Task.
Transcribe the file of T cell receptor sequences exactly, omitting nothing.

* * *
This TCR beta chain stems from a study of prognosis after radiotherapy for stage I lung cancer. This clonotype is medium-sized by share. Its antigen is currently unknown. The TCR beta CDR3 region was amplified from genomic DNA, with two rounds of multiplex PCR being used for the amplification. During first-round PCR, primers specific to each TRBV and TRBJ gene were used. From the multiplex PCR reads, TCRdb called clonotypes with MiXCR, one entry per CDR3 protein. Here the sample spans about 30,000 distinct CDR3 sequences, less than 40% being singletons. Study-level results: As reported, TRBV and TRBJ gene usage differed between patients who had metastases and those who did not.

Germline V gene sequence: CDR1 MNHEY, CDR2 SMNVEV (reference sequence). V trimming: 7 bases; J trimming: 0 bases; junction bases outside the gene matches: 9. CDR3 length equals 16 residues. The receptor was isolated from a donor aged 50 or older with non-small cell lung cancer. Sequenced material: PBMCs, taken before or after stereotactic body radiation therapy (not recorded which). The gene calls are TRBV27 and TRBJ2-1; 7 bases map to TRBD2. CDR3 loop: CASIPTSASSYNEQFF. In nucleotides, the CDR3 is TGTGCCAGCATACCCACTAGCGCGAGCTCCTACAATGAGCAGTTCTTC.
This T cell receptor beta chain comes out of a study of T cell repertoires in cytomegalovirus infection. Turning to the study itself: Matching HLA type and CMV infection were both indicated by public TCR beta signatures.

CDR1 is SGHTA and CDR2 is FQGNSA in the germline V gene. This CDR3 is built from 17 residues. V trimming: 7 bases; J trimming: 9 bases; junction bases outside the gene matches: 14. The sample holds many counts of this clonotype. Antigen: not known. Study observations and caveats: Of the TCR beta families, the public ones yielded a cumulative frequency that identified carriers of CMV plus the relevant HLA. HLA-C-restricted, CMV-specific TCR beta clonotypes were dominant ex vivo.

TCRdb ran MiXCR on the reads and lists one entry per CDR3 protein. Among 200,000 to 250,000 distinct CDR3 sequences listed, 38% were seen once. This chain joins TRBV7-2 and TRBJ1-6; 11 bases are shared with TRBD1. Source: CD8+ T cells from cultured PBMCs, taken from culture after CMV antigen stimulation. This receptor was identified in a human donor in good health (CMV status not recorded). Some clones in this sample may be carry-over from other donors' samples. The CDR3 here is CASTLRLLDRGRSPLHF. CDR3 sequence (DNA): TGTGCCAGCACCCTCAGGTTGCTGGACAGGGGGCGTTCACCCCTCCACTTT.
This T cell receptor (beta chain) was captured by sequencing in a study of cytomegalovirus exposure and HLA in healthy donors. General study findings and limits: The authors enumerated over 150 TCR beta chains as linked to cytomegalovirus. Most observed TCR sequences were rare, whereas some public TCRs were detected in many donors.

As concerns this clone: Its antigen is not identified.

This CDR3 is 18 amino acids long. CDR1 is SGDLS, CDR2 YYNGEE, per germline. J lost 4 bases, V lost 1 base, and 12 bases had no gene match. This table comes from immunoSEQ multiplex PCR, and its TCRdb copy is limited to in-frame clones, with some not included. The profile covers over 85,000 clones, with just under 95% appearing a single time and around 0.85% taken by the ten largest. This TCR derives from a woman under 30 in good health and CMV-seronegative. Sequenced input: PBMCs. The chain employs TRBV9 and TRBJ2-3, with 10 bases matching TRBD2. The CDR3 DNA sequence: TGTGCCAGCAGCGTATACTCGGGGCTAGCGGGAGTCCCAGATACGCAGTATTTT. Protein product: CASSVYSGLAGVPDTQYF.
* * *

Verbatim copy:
This TCR beta chain stems from a study of prognosis after radiotherapy for stage I lung cancer. This clonotype is medium-sized by share. Its antigen is currently unknown. The TCR beta CDR3 region was amplified from genomic DNA, with two rounds of multiplex PCR being used for the amplification. During first-round PCR, primers specific to each TRBV and TRBJ gene were used. From the multiplex PCR reads, TCRdb called clonotypes with MiXCR, one entry per CDR3 protein. Here the sample spans about 30,000 distinct CDR3 sequences, less than 40% being singletons. Study-level results: As reported, TRBV and TRBJ gene usage differed between patients who had metastases and those who did not.

Germline V gene sequence: CDR1 MNHEY, CDR2 SMNVEV (reference sequence). V trimming: 7 bases; J trimming: 0 bases; junction bases outside the gene matches: 9. CDR3 length equals 16 residues. The receptor was isolated from a donor aged 50 or older with non-small cell lung cancer. Sequenced material: PBMCs, taken before or after stereotactic body radiation therapy (not recorded which). The gene calls are TRBV27 and TRBJ2-1; 7 bases map to TRBD2. CDR3 loop: CASIPTSASSYNEQFF. In nucleotides, the CDR3 is TGTGCCAGCATACCCACTAGCGCGAGCTCCTACAATGAGCAGTTCTTC.
This T cell receptor beta chain comes out of a study of T cell repertoires in cytomegalovirus infection. Turning to the study itself: Matching HLA type and CMV infection were both indicated by public TCR beta signatures.

CDR1 is SGHTA and CDR2 is FQGNSA in the germline V gene. This CDR3 is built from 17 residues. V trimming: 7 bases; J trimming: 9 bases; junction bases outside the gene matches: 14. The sample holds many counts of this clonotype. Antigen: not known. Study observations and caveats: Of the TCR beta families, the public ones yielded a cumulative frequency that identified carriers of CMV plus the relevant HLA. HLA-C-restricted, CMV-specific TCR beta clonotypes were dominant ex vivo.

TCRdb ran MiXCR on the reads and lists one entry per CDR3 protein. Among 200,000 to 250,000 distinct CDR3 sequences listed, 38% were seen once. This chain joins TRBV7-2 and TRBJ1-6; 11 bases are shared with TRBD1. Source: CD8+ T cells from cultured PBMCs, taken from culture after CMV antigen stimulation. This receptor was identified in a human donor in good health (CMV status not recorded). Some clones in this sample may be carry-over from other donors' samples. The CDR3 here is CASTLRLLDRGRSPLHF. CDR3 sequence (DNA): TGTGCCAGCACCCTCAGGTTGCTGGACAGGGGGCGTTCACCCCTCCACTTT.
This T cell receptor (beta chain) was captured by sequencing in a study of cytomegalovirus exposure and HLA in healthy donors. General study findings and limits: The authors enumerated over 150 TCR beta chains as linked to cytomegalovirus. Most observed TCR sequences were rare, whereas some public TCRs were detected in many donors.

As concerns this clone: Its antigen is not identified.

This CDR3 is 18 amino acids long. CDR1 is SGDLS, CDR2 YYNGEE, per germline. J lost 4 bases, V lost 1 base, and 12 bases had no gene match. This table comes from immunoSEQ multiplex PCR, and its TCRdb copy is limited to in-frame clones, with some not included. The profile covers over 85,000 clones, with just under 95% appearing a single time and around 0.85% taken by the ten largest. This TCR derives from a woman under 30 in good health and CMV-seronegative. Sequenced input: PBMCs. The chain employs TRBV9 and TRBJ2-3, with 10 bases matching TRBD2. The CDR3 DNA sequence: TGTGCCAGCAGCGTATACTCGGGGCTAGCGGGAGTCCCAGATACGCAGTATTTT. Protein product: CASSVYSGLAGVPDTQYF.